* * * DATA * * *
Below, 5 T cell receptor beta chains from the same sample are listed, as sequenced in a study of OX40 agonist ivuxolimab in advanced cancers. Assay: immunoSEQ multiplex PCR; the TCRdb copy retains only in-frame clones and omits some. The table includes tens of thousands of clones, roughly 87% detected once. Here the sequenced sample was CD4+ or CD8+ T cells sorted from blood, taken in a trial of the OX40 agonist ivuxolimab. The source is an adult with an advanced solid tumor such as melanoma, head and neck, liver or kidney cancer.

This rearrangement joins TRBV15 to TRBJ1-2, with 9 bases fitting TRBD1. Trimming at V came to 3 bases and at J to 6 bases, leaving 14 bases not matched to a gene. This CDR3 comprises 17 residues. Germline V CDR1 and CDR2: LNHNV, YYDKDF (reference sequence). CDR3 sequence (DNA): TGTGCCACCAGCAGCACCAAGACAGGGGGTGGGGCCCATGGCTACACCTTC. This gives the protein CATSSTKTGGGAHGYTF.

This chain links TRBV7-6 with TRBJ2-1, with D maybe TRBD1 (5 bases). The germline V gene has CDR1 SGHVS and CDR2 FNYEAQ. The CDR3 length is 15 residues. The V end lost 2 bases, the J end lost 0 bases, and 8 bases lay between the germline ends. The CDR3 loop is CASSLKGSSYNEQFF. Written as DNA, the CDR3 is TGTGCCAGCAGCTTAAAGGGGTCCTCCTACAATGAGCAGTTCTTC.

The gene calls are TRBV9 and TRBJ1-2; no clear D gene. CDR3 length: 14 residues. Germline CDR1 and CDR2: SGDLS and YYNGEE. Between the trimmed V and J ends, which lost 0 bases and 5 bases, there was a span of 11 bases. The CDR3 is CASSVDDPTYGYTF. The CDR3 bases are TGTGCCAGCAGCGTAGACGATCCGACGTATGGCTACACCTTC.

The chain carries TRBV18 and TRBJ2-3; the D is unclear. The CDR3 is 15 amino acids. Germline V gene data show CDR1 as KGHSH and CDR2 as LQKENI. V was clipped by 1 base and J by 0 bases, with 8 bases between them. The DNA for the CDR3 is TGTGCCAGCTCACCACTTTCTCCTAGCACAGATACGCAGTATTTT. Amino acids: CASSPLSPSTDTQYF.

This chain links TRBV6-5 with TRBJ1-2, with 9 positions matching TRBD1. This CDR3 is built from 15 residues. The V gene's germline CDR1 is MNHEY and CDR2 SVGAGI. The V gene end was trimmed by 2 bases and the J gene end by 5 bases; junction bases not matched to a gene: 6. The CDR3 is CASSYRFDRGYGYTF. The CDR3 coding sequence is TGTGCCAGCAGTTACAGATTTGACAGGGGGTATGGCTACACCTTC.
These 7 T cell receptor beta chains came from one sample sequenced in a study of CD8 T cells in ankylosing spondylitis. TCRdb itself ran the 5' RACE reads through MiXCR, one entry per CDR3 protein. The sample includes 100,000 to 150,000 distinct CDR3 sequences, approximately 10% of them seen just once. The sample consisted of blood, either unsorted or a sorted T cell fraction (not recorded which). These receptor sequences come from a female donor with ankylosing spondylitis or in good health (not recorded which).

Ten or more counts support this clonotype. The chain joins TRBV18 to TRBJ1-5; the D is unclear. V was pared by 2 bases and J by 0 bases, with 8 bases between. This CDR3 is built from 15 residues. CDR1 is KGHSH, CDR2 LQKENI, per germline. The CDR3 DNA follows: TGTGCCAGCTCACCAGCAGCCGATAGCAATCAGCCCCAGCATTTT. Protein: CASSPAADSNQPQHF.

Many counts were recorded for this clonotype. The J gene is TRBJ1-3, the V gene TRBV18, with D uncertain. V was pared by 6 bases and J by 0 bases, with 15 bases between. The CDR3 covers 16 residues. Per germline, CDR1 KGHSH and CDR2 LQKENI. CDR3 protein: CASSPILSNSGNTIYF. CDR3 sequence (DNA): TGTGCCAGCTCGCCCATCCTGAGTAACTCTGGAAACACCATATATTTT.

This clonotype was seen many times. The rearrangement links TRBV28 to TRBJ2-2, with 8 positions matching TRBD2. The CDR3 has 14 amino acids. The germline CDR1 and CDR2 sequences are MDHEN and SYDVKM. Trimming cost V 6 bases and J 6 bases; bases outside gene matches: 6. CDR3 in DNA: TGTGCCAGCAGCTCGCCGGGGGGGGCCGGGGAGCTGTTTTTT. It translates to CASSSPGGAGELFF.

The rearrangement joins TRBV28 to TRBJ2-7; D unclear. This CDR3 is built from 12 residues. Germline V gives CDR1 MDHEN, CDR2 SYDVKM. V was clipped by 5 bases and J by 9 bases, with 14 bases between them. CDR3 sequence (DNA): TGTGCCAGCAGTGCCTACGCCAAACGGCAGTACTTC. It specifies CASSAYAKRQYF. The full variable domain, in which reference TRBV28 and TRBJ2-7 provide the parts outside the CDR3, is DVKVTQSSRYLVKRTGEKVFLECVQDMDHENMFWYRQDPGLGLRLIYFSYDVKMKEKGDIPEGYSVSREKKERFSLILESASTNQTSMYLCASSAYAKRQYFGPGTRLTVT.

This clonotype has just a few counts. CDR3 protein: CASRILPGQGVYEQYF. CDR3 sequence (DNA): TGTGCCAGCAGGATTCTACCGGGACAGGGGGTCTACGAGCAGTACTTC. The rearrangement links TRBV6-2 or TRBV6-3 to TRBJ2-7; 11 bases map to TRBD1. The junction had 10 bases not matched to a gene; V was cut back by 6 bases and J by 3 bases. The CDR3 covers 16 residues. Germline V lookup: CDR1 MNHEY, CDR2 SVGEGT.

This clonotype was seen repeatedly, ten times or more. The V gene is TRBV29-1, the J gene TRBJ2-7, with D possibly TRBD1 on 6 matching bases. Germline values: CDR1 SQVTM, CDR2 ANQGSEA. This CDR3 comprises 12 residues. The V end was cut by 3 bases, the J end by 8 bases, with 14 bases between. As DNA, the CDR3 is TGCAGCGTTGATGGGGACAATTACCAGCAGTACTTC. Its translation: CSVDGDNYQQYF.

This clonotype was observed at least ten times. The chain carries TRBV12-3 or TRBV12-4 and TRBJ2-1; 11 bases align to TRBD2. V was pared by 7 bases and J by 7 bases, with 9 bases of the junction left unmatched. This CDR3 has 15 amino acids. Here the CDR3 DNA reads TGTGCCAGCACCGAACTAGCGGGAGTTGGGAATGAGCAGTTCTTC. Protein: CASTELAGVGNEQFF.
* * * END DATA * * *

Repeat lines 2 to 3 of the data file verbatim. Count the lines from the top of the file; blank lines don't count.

This rearrangement joins TRBV15 to TRBJ1-2, with 9 bases fitting TRBD1. Trimming at V came to 3 bases and at J to 6 bases, leaving 14 bases not matched to a gene. This CDR3 comprises 17 residues. Germline V CDR1 and CDR2: LNHNV, YYDKDF (reference sequence). CDR3 sequence (DNA): TGTGCCACCAGCAGCACCAAGACAGGGGGTGGGGCCCATGGCTACACCTTC. This gives the protein CATSSTKTGGGAHGYTF.

This chain links TRBV7-6 with TRBJ2-1, with D maybe TRBD1 (5 bases). The germline V gene has CDR1 SGHVS and CDR2 FNYEAQ. The CDR3 length is 15 residues. The V end lost 2 bases, the J end lost 0 bases, and 8 bases lay between the germline ends. The CDR3 loop is CASSLKGSSYNEQFF. Written as DNA, the CDR3 is TGTGCCAGCAGCTTAAAGGGGTCCTCCTACAATGAGCAGTTCTTC.